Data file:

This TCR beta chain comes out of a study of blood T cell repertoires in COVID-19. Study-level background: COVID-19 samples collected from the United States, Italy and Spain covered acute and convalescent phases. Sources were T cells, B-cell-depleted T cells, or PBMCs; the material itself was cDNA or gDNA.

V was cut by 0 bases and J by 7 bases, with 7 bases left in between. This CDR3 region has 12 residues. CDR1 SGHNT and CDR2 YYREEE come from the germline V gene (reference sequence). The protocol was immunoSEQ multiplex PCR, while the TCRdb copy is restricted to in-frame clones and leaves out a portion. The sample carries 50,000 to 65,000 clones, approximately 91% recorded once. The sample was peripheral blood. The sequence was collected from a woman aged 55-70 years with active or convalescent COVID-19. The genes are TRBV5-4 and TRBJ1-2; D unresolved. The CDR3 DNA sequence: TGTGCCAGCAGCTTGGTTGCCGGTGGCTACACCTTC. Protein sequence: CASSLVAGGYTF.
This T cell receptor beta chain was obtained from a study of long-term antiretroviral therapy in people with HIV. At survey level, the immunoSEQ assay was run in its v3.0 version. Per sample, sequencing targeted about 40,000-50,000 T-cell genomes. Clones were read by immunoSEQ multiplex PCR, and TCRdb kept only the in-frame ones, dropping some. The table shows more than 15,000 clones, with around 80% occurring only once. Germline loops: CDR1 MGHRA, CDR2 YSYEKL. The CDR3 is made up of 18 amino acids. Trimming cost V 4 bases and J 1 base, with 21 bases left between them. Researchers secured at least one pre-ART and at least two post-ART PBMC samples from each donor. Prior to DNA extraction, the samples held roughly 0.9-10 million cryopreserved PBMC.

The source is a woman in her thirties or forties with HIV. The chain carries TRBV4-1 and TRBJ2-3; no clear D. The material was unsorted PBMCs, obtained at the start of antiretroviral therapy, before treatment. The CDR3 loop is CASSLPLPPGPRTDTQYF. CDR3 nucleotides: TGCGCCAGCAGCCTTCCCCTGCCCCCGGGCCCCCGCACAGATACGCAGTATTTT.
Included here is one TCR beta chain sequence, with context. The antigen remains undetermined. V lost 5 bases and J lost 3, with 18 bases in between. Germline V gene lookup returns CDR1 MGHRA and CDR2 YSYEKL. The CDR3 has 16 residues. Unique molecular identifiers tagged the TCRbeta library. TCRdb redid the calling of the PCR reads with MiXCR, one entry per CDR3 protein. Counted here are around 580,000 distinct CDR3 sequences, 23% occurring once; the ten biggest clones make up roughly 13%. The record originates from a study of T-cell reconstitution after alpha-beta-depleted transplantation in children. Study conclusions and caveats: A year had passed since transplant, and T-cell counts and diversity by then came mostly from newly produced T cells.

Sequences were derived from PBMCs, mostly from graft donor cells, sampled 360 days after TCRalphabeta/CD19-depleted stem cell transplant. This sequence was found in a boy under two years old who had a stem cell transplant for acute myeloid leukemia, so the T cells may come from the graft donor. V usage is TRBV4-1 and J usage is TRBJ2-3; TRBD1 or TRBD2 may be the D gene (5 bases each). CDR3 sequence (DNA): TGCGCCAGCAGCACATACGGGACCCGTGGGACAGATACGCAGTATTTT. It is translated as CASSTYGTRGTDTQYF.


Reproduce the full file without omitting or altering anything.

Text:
This TCR beta chain comes out of a study of blood T cell repertoires in COVID-19. Study-level background: COVID-19 samples collected from the United States, Italy and Spain covered acute and convalescent phases. Sources were T cells, B-cell-depleted T cells, or PBMCs; the material itself was cDNA or gDNA.

V was cut by 0 bases and J by 7 bases, with 7 bases left in between. This CDR3 region has 12 residues. CDR1 SGHNT and CDR2 YYREEE come from the germline V gene (reference sequence). The protocol was immunoSEQ multiplex PCR, while the TCRdb copy is restricted to in-frame clones and leaves out a portion. The sample carries 50,000 to 65,000 clones, approximately 91% recorded once. The sample was peripheral blood. The sequence was collected from a woman aged 55-70 years with active or convalescent COVID-19. The genes are TRBV5-4 and TRBJ1-2; D unresolved. The CDR3 DNA sequence: TGTGCCAGCAGCTTGGTTGCCGGTGGCTACACCTTC. Protein sequence: CASSLVAGGYTF.
This T cell receptor beta chain was obtained from a study of long-term antiretroviral therapy in people with HIV. At survey level, the immunoSEQ assay was run in its v3.0 version. Per sample, sequencing targeted about 40,000-50,000 T-cell genomes. Clones were read by immunoSEQ multiplex PCR, and TCRdb kept only the in-frame ones, dropping some. The table shows more than 15,000 clones, with around 80% occurring only once. Germline loops: CDR1 MGHRA, CDR2 YSYEKL. The CDR3 is made up of 18 amino acids. Trimming cost V 4 bases and J 1 base, with 21 bases left between them. Researchers secured at least one pre-ART and at least two post-ART PBMC samples from each donor. Prior to DNA extraction, the samples held roughly 0.9-10 million cryopreserved PBMC.

The source is a woman in her thirties or forties with HIV. The chain carries TRBV4-1 and TRBJ2-3; no clear D. The material was unsorted PBMCs, obtained at the start of antiretroviral therapy, before treatment. The CDR3 loop is CASSLPLPPGPRTDTQYF. CDR3 nucleotides: TGCGCCAGCAGCCTTCCCCTGCCCCCGGGCCCCCGCACAGATACGCAGTATTTT.
Included here is one TCR beta chain sequence, with context. The antigen remains undetermined. V lost 5 bases and J lost 3, with 18 bases in between. Germline V gene lookup returns CDR1 MGHRA and CDR2 YSYEKL. The CDR3 has 16 residues. Unique molecular identifiers tagged the TCRbeta library. TCRdb redid the calling of the PCR reads with MiXCR, one entry per CDR3 protein. Counted here are around 580,000 distinct CDR3 sequences, 23% occurring once; the ten biggest clones make up roughly 13%. The record originates from a study of T-cell reconstitution after alpha-beta-depleted transplantation in children. Study conclusions and caveats: A year had passed since transplant, and T-cell counts and diversity by then came mostly from newly produced T cells.

Sequences were derived from PBMCs, mostly from graft donor cells, sampled 360 days after TCRalphabeta/CD19-depleted stem cell transplant. This sequence was found in a boy under two years old who had a stem cell transplant for acute myeloid leukemia, so the T cells may come from the graft donor. V usage is TRBV4-1 and J usage is TRBJ2-3; TRBD1 or TRBD2 may be the D gene (5 bases each). CDR3 sequence (DNA): TGCGCCAGCAGCACATACGGGACCCGTGGGACAGATACGCAGTATTTT. It is translated as CASSTYGTRGTDTQYF.